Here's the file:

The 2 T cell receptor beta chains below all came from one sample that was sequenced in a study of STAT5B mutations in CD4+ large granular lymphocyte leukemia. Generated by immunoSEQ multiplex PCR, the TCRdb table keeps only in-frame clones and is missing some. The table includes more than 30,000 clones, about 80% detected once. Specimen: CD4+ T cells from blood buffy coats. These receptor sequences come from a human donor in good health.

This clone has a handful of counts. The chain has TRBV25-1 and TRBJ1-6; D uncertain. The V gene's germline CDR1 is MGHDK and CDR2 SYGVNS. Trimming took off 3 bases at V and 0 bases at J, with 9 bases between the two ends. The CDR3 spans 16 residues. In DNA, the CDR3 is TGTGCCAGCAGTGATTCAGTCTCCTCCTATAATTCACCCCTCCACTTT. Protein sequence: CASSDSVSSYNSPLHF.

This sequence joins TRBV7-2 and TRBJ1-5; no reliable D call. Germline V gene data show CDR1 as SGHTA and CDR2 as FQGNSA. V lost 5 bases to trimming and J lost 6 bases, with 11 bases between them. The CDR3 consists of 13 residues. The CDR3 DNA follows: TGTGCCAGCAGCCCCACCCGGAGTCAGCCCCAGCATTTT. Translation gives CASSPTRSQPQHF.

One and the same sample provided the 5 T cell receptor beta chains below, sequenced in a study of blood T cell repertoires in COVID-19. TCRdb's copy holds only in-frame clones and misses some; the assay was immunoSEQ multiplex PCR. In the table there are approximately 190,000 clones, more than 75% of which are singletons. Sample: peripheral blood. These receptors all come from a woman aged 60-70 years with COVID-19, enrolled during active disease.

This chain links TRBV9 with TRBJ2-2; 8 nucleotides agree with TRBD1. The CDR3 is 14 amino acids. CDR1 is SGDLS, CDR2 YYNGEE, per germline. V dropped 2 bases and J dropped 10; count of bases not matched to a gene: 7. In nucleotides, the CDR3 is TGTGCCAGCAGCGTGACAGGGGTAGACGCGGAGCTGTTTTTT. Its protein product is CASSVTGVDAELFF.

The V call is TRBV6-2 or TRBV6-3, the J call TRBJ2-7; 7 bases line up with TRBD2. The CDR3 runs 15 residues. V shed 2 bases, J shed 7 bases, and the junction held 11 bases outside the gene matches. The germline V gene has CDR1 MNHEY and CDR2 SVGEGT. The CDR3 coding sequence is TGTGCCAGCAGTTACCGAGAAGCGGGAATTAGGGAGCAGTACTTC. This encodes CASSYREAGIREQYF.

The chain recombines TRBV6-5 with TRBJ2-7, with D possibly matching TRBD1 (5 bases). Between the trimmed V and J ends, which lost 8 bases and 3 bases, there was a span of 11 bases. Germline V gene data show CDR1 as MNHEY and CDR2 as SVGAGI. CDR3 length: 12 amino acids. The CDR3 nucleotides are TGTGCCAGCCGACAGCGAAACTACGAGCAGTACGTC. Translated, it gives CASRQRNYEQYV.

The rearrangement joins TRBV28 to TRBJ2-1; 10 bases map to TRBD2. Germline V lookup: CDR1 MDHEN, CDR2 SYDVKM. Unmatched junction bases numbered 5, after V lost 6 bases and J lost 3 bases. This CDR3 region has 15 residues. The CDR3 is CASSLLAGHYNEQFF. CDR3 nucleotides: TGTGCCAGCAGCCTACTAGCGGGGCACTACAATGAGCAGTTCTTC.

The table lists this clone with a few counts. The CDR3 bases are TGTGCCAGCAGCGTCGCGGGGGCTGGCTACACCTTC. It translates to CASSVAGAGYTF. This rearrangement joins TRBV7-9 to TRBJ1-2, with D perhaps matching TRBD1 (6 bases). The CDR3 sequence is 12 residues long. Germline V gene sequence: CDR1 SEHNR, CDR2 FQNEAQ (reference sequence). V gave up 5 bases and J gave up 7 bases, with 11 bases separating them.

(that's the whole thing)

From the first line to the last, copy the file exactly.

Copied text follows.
The 2 T cell receptor beta chains below all came from one sample that was sequenced in a study of STAT5B mutations in CD4+ large granular lymphocyte leukemia. Generated by immunoSEQ multiplex PCR, the TCRdb table keeps only in-frame clones and is missing some. The table includes more than 30,000 clones, about 80% detected once. Specimen: CD4+ T cells from blood buffy coats. These receptor sequences come from a human donor in good health.

This clone has a handful of counts. The chain has TRBV25-1 and TRBJ1-6; D uncertain. The V gene's germline CDR1 is MGHDK and CDR2 SYGVNS. Trimming took off 3 bases at V and 0 bases at J, with 9 bases between the two ends. The CDR3 spans 16 residues. In DNA, the CDR3 is TGTGCCAGCAGTGATTCAGTCTCCTCCTATAATTCACCCCTCCACTTT. Protein sequence: CASSDSVSSYNSPLHF.

This sequence joins TRBV7-2 and TRBJ1-5; no reliable D call. Germline V gene data show CDR1 as SGHTA and CDR2 as FQGNSA. V lost 5 bases to trimming and J lost 6 bases, with 11 bases between them. The CDR3 consists of 13 residues. The CDR3 DNA follows: TGTGCCAGCAGCCCCACCCGGAGTCAGCCCCAGCATTTT. Translation gives CASSPTRSQPQHF.

One and the same sample provided the 5 T cell receptor beta chains below, sequenced in a study of blood T cell repertoires in COVID-19. TCRdb's copy holds only in-frame clones and misses some; the assay was immunoSEQ multiplex PCR. In the table there are approximately 190,000 clones, more than 75% of which are singletons. Sample: peripheral blood. These receptors all come from a woman aged 60-70 years with COVID-19, enrolled during active disease.

This chain links TRBV9 with TRBJ2-2; 8 nucleotides agree with TRBD1. The CDR3 is 14 amino acids. CDR1 is SGDLS, CDR2 YYNGEE, per germline. V dropped 2 bases and J dropped 10; count of bases not matched to a gene: 7. In nucleotides, the CDR3 is TGTGCCAGCAGCGTGACAGGGGTAGACGCGGAGCTGTTTTTT. Its protein product is CASSVTGVDAELFF.

The V call is TRBV6-2 or TRBV6-3, the J call TRBJ2-7; 7 bases line up with TRBD2. The CDR3 runs 15 residues. V shed 2 bases, J shed 7 bases, and the junction held 11 bases outside the gene matches. The germline V gene has CDR1 MNHEY and CDR2 SVGEGT. The CDR3 coding sequence is TGTGCCAGCAGTTACCGAGAAGCGGGAATTAGGGAGCAGTACTTC. This encodes CASSYREAGIREQYF.

The chain recombines TRBV6-5 with TRBJ2-7, with D possibly matching TRBD1 (5 bases). Between the trimmed V and J ends, which lost 8 bases and 3 bases, there was a span of 11 bases. Germline V gene data show CDR1 as MNHEY and CDR2 as SVGAGI. CDR3 length: 12 amino acids. The CDR3 nucleotides are TGTGCCAGCCGACAGCGAAACTACGAGCAGTACGTC. Translated, it gives CASRQRNYEQYV.

The rearrangement joins TRBV28 to TRBJ2-1; 10 bases map to TRBD2. Germline V lookup: CDR1 MDHEN, CDR2 SYDVKM. Unmatched junction bases numbered 5, after V lost 6 bases and J lost 3 bases. This CDR3 region has 15 residues. The CDR3 is CASSLLAGHYNEQFF. CDR3 nucleotides: TGTGCCAGCAGCCTACTAGCGGGGCACTACAATGAGCAGTTCTTC.

The table lists this clone with a few counts. The CDR3 bases are TGTGCCAGCAGCGTCGCGGGGGCTGGCTACACCTTC. It translates to CASSVAGAGYTF. This rearrangement joins TRBV7-9 to TRBJ1-2, with D perhaps matching TRBD1 (6 bases). The CDR3 sequence is 12 residues long. Germline V gene sequence: CDR1 SEHNR, CDR2 FQNEAQ (reference sequence). V gave up 5 bases and J gave up 7 bases, with 11 bases separating them.